He was born in 1930 in Omdurman, Sudan’s largest city, where his father was a Sufi scholar, and learned calligraphy at Koranic school. The values of his upbringing sustain him. Recalling the lashes of a Koranic teacher against whom he retaliated, he says, “I never accept tyranny nor apply it to others.”
At the Slade, he admired artists from Giotto to Cézanne. But returning to Khartoum soon after independence in 1956, he was shocked by indifference to the painting he had mastered. “For two years I was completely silent. I believe work has a message, it has to reach people.” On travels across the country (including with the writer Tayeb Salih), he alighted on Sudan’s distinctive Arabic script. “Calligraphy itself is abstraction. I had to break the bone form of the letters to find out what they came from — animals, humans, voices, spirits. I worked like mad, reshaping the broken pieces together.” Of his stylised faces, “some people said, you’re making African masks. I didn’t think that at all. It’s the elongated face of animals, monkeys, camels. The way women cover their faces looks like a mask. The long, drooping nose is a sign of sadness. I care very much about the poor — those who can’t reach their ceilings of achievement. It’s an emotion deep in our souls.”
His first international exposure came through the Mbari Artists and Writers Club in Nigeria, pan-African workshops in the early 1960s. A few of his drawings are on show in Into the Night: Cabarets and Clubs in Modern Art at the Barbican Centre from October 4.
By the time he was accused of complicity in a failed coup, El-Salahi was under-secretary at Sudan’s culture ministry. His “Prison Notebook”, made under house arrest, was to “take away the bitterness and humiliation of being incarcerated for something I hadn’t done. It is a Sudanese custom to forgive. I find bitterness eats up a person.”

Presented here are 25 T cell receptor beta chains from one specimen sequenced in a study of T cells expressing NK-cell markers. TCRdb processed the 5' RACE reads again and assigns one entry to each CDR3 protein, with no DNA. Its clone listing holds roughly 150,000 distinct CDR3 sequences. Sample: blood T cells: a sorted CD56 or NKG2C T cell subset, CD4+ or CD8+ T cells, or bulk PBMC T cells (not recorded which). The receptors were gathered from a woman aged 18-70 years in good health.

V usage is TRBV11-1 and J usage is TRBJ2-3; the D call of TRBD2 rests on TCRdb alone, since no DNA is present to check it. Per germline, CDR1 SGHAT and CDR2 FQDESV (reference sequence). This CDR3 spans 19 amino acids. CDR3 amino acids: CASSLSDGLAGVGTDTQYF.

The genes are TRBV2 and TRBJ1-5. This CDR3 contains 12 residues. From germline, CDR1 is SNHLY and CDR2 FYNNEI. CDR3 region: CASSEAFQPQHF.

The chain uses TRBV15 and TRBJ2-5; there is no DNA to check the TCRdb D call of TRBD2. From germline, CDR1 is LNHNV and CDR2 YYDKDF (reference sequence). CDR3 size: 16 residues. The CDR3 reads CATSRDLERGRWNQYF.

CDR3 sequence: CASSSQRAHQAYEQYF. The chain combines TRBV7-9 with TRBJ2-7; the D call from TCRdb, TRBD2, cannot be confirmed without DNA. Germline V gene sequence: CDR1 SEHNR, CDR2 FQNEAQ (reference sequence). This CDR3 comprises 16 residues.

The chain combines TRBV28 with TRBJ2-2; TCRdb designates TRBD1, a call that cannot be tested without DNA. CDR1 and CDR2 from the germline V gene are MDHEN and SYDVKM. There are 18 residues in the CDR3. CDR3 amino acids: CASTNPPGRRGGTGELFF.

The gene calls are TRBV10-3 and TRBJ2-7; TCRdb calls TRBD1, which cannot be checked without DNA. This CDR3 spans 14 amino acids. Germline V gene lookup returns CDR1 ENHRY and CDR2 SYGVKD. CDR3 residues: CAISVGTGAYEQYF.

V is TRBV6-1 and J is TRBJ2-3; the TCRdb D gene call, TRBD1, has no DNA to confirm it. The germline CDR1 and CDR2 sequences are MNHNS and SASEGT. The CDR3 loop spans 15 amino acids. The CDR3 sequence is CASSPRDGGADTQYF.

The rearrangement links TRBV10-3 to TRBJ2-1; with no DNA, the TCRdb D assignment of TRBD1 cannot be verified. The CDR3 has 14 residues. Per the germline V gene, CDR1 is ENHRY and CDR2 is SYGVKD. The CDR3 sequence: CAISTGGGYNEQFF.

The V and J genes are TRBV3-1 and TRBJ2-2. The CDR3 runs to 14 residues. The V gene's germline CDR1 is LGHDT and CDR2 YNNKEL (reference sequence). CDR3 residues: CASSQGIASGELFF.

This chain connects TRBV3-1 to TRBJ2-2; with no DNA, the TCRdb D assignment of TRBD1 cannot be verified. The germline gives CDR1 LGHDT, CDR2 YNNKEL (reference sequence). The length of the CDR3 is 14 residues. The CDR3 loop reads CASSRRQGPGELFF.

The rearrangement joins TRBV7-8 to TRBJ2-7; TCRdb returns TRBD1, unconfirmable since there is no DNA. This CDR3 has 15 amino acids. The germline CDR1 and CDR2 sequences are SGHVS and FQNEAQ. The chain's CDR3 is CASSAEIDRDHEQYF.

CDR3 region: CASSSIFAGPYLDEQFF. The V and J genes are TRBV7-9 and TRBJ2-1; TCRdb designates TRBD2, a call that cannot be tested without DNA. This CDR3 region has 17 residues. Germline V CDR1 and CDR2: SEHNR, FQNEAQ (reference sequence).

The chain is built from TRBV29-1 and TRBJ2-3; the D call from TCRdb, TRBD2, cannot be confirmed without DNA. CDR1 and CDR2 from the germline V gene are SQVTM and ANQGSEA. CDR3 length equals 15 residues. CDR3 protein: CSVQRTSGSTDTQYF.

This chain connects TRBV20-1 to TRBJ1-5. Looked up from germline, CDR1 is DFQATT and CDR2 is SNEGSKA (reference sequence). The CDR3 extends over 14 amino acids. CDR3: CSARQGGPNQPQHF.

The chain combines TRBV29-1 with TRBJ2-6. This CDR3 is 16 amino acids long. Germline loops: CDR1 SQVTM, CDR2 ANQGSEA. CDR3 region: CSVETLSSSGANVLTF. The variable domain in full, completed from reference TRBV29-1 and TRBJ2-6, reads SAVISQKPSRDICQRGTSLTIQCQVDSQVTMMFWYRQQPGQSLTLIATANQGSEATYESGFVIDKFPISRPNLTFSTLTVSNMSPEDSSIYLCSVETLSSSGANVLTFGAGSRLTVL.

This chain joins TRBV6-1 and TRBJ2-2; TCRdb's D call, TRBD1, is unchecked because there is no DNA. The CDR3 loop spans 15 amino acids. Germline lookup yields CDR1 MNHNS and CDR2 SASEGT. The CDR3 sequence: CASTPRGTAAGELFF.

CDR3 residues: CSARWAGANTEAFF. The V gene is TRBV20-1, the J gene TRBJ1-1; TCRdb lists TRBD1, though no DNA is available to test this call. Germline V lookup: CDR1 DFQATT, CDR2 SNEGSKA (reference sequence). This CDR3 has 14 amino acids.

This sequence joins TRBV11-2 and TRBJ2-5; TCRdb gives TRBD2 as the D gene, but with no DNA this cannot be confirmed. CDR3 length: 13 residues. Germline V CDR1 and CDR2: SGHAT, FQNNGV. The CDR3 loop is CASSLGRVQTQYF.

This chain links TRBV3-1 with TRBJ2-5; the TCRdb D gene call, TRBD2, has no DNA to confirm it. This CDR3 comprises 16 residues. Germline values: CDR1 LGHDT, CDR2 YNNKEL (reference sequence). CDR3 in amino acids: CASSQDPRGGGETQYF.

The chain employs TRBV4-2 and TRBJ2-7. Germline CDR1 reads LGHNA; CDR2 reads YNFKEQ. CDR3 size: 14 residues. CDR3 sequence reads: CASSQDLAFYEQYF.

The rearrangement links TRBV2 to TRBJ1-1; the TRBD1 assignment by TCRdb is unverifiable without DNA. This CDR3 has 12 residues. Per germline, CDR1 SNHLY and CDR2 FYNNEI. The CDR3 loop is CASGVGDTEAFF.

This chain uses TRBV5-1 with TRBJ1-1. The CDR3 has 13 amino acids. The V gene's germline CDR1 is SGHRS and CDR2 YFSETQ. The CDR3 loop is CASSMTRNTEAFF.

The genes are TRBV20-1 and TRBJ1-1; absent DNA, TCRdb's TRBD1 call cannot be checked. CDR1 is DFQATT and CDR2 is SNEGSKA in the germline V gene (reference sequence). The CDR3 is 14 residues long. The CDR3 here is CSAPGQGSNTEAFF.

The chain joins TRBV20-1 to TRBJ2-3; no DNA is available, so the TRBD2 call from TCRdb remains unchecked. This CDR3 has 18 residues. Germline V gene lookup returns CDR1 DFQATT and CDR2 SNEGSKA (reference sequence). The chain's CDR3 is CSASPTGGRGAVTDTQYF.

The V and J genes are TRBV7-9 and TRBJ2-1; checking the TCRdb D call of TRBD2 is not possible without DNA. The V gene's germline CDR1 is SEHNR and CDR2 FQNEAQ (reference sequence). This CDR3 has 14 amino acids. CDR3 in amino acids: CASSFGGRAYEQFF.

Exiled in Qatar for 21 years, “that no one knew I was an artist was a blessing in disguise. I developed how to use solid black on the clean white of the paper — I used crosshatch — to give a sensation of a grey tone. It took 17 years. This was after jail — it’s meditative, peaceful.”
Making no distinction between drawing and painting, he says black-and-white works “give the same satisfaction as colour”. On prison scraps, he also learned to group drawings round a nucleus. “The idea of the organic growth of a picture has stayed with me.”
Pain Relief helped him embark on his first large-scale work in years, about this year’s Sudanese uprising against the Islamist regime of Omar al-Bashir, and the power-sharing El-Salahi sees as flawed. “Young men and women went with their chests open to die not to let the army take over. But the army has its ways of keeping on . . . This, to me, is a betrayal of the people’s revolt.”
He has earmarked works for donation when a suitable national museum is created in Khartoum. They include his favourite from the 1960s, evoking the Last Judgment in red and ochre. “It’s in high demand — quite a few people want it,” he says with a calm determination. “But I prefer to keep it for Sudan.”